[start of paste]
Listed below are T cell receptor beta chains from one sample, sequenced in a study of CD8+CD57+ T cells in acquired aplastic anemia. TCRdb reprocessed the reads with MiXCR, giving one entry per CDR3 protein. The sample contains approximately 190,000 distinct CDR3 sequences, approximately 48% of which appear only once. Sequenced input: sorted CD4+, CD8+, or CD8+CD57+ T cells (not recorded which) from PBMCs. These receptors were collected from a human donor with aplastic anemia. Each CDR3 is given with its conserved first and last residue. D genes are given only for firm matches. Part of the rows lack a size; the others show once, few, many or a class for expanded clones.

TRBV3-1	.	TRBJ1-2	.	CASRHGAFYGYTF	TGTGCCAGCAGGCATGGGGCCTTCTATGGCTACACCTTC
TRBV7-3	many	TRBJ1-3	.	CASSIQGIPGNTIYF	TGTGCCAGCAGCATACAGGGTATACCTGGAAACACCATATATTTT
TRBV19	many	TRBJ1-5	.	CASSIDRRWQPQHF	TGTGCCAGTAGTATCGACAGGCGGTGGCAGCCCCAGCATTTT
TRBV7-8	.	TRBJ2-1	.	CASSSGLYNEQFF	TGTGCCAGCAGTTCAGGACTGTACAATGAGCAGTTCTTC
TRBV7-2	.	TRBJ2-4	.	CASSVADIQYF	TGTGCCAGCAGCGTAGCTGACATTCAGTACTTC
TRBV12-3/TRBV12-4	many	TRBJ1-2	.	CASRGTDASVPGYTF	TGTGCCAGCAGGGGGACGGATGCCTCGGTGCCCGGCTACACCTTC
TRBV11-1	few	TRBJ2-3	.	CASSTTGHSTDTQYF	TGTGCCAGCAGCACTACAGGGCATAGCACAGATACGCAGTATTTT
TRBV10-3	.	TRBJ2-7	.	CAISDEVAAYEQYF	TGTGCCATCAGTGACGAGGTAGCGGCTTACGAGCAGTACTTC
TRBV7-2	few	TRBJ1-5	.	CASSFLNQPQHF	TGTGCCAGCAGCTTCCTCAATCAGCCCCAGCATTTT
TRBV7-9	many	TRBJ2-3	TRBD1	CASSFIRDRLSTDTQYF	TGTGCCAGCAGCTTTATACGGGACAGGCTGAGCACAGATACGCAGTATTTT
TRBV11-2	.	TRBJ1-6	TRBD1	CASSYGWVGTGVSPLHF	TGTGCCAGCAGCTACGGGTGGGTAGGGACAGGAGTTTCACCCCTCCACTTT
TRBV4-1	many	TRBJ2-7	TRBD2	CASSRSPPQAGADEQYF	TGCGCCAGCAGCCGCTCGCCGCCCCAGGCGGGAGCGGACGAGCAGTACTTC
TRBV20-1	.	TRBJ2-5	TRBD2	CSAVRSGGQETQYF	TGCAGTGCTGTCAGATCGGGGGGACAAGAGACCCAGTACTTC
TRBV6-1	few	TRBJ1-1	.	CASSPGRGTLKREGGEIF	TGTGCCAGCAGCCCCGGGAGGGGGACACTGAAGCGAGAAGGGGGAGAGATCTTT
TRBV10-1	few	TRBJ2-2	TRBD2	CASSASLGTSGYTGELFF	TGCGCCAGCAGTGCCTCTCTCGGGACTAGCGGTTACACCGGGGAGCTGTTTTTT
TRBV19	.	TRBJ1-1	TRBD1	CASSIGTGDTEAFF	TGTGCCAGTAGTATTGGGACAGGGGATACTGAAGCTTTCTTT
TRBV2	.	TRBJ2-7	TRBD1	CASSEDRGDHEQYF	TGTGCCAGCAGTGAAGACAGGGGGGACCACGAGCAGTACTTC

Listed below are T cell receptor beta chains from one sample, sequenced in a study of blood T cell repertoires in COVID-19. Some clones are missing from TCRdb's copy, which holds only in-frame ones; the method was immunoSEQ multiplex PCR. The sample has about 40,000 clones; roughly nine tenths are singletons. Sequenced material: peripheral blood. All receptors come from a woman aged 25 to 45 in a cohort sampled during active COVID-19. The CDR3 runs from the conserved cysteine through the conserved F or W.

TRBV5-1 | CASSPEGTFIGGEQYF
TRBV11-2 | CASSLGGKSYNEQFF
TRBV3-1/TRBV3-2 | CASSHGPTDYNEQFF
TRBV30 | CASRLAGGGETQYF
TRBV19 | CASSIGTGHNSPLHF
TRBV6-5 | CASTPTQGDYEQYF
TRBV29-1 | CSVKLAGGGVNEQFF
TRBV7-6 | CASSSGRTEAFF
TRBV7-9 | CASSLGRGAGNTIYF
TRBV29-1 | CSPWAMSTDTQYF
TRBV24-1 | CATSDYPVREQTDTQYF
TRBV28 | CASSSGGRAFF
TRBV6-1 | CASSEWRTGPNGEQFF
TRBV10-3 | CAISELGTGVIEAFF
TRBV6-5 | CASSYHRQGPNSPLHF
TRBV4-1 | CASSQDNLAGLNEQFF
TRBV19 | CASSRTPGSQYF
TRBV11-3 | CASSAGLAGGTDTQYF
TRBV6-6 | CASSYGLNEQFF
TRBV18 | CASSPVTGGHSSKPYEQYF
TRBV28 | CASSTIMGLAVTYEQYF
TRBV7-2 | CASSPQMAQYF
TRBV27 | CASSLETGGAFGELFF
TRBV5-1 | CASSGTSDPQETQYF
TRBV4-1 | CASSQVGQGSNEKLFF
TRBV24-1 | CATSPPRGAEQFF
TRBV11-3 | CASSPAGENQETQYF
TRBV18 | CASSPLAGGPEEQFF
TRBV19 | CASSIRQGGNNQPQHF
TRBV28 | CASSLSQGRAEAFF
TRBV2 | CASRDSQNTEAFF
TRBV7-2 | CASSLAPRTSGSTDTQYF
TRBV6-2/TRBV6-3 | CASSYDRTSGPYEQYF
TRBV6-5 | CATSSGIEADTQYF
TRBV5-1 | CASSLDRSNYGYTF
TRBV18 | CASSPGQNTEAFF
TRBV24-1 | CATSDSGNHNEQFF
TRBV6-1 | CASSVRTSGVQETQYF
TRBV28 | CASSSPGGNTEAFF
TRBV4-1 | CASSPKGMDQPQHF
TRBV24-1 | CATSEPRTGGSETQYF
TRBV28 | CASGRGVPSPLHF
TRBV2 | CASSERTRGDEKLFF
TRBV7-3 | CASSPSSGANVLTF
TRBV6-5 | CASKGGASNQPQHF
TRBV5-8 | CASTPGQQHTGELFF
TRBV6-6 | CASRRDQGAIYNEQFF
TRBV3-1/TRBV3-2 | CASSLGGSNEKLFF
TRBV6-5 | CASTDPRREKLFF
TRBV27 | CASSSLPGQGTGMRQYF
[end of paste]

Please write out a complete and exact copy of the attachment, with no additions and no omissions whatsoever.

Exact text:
Listed below are T cell receptor beta chains from one sample, sequenced in a study of CD8+CD57+ T cells in acquired aplastic anemia. TCRdb reprocessed the reads with MiXCR, giving one entry per CDR3 protein. The sample contains approximately 190,000 distinct CDR3 sequences, approximately 48% of which appear only once. Sequenced input: sorted CD4+, CD8+, or CD8+CD57+ T cells (not recorded which) from PBMCs. These receptors were collected from a human donor with aplastic anemia. Each CDR3 is given with its conserved first and last residue. D genes are given only for firm matches. Part of the rows lack a size; the others show once, few, many or a class for expanded clones.

TRBV3-1	.	TRBJ1-2	.	CASRHGAFYGYTF	TGTGCCAGCAGGCATGGGGCCTTCTATGGCTACACCTTC
TRBV7-3	many	TRBJ1-3	.	CASSIQGIPGNTIYF	TGTGCCAGCAGCATACAGGGTATACCTGGAAACACCATATATTTT
TRBV19	many	TRBJ1-5	.	CASSIDRRWQPQHF	TGTGCCAGTAGTATCGACAGGCGGTGGCAGCCCCAGCATTTT
TRBV7-8	.	TRBJ2-1	.	CASSSGLYNEQFF	TGTGCCAGCAGTTCAGGACTGTACAATGAGCAGTTCTTC
TRBV7-2	.	TRBJ2-4	.	CASSVADIQYF	TGTGCCAGCAGCGTAGCTGACATTCAGTACTTC
TRBV12-3/TRBV12-4	many	TRBJ1-2	.	CASRGTDASVPGYTF	TGTGCCAGCAGGGGGACGGATGCCTCGGTGCCCGGCTACACCTTC
TRBV11-1	few	TRBJ2-3	.	CASSTTGHSTDTQYF	TGTGCCAGCAGCACTACAGGGCATAGCACAGATACGCAGTATTTT
TRBV10-3	.	TRBJ2-7	.	CAISDEVAAYEQYF	TGTGCCATCAGTGACGAGGTAGCGGCTTACGAGCAGTACTTC
TRBV7-2	few	TRBJ1-5	.	CASSFLNQPQHF	TGTGCCAGCAGCTTCCTCAATCAGCCCCAGCATTTT
TRBV7-9	many	TRBJ2-3	TRBD1	CASSFIRDRLSTDTQYF	TGTGCCAGCAGCTTTATACGGGACAGGCTGAGCACAGATACGCAGTATTTT
TRBV11-2	.	TRBJ1-6	TRBD1	CASSYGWVGTGVSPLHF	TGTGCCAGCAGCTACGGGTGGGTAGGGACAGGAGTTTCACCCCTCCACTTT
TRBV4-1	many	TRBJ2-7	TRBD2	CASSRSPPQAGADEQYF	TGCGCCAGCAGCCGCTCGCCGCCCCAGGCGGGAGCGGACGAGCAGTACTTC
TRBV20-1	.	TRBJ2-5	TRBD2	CSAVRSGGQETQYF	TGCAGTGCTGTCAGATCGGGGGGACAAGAGACCCAGTACTTC
TRBV6-1	few	TRBJ1-1	.	CASSPGRGTLKREGGEIF	TGTGCCAGCAGCCCCGGGAGGGGGACACTGAAGCGAGAAGGGGGAGAGATCTTT
TRBV10-1	few	TRBJ2-2	TRBD2	CASSASLGTSGYTGELFF	TGCGCCAGCAGTGCCTCTCTCGGGACTAGCGGTTACACCGGGGAGCTGTTTTTT
TRBV19	.	TRBJ1-1	TRBD1	CASSIGTGDTEAFF	TGTGCCAGTAGTATTGGGACAGGGGATACTGAAGCTTTCTTT
TRBV2	.	TRBJ2-7	TRBD1	CASSEDRGDHEQYF	TGTGCCAGCAGTGAAGACAGGGGGGACCACGAGCAGTACTTC

Listed below are T cell receptor beta chains from one sample, sequenced in a study of blood T cell repertoires in COVID-19. Some clones are missing from TCRdb's copy, which holds only in-frame ones; the method was immunoSEQ multiplex PCR. The sample has about 40,000 clones; roughly nine tenths are singletons. Sequenced material: peripheral blood. All receptors come from a woman aged 25 to 45 in a cohort sampled during active COVID-19. The CDR3 runs from the conserved cysteine through the conserved F or W.

TRBV5-1 | CASSPEGTFIGGEQYF
TRBV11-2 | CASSLGGKSYNEQFF
TRBV3-1/TRBV3-2 | CASSHGPTDYNEQFF
TRBV30 | CASRLAGGGETQYF
TRBV19 | CASSIGTGHNSPLHF
TRBV6-5 | CASTPTQGDYEQYF
TRBV29-1 | CSVKLAGGGVNEQFF
TRBV7-6 | CASSSGRTEAFF
TRBV7-9 | CASSLGRGAGNTIYF
TRBV29-1 | CSPWAMSTDTQYF
TRBV24-1 | CATSDYPVREQTDTQYF
TRBV28 | CASSSGGRAFF
TRBV6-1 | CASSEWRTGPNGEQFF
TRBV10-3 | CAISELGTGVIEAFF
TRBV6-5 | CASSYHRQGPNSPLHF
TRBV4-1 | CASSQDNLAGLNEQFF
TRBV19 | CASSRTPGSQYF
TRBV11-3 | CASSAGLAGGTDTQYF
TRBV6-6 | CASSYGLNEQFF
TRBV18 | CASSPVTGGHSSKPYEQYF
TRBV28 | CASSTIMGLAVTYEQYF
TRBV7-2 | CASSPQMAQYF
TRBV27 | CASSLETGGAFGELFF
TRBV5-1 | CASSGTSDPQETQYF
TRBV4-1 | CASSQVGQGSNEKLFF
TRBV24-1 | CATSPPRGAEQFF
TRBV11-3 | CASSPAGENQETQYF
TRBV18 | CASSPLAGGPEEQFF
TRBV19 | CASSIRQGGNNQPQHF
TRBV28 | CASSLSQGRAEAFF
TRBV2 | CASRDSQNTEAFF
TRBV7-2 | CASSLAPRTSGSTDTQYF
TRBV6-2/TRBV6-3 | CASSYDRTSGPYEQYF
TRBV6-5 | CATSSGIEADTQYF
TRBV5-1 | CASSLDRSNYGYTF
TRBV18 | CASSPGQNTEAFF
TRBV24-1 | CATSDSGNHNEQFF
TRBV6-1 | CASSVRTSGVQETQYF
TRBV28 | CASSSPGGNTEAFF
TRBV4-1 | CASSPKGMDQPQHF
TRBV24-1 | CATSEPRTGGSETQYF
TRBV28 | CASGRGVPSPLHF
TRBV2 | CASSERTRGDEKLFF
TRBV7-3 | CASSPSSGANVLTF
TRBV6-5 | CASKGGASNQPQHF
TRBV5-8 | CASTPGQQHTGELFF
TRBV6-6 | CASRRDQGAIYNEQFF
TRBV3-1/TRBV3-2 | CASSLGGSNEKLFF
TRBV6-5 | CASTDPRREKLFF
TRBV27 | CASSSLPGQGTGMRQYF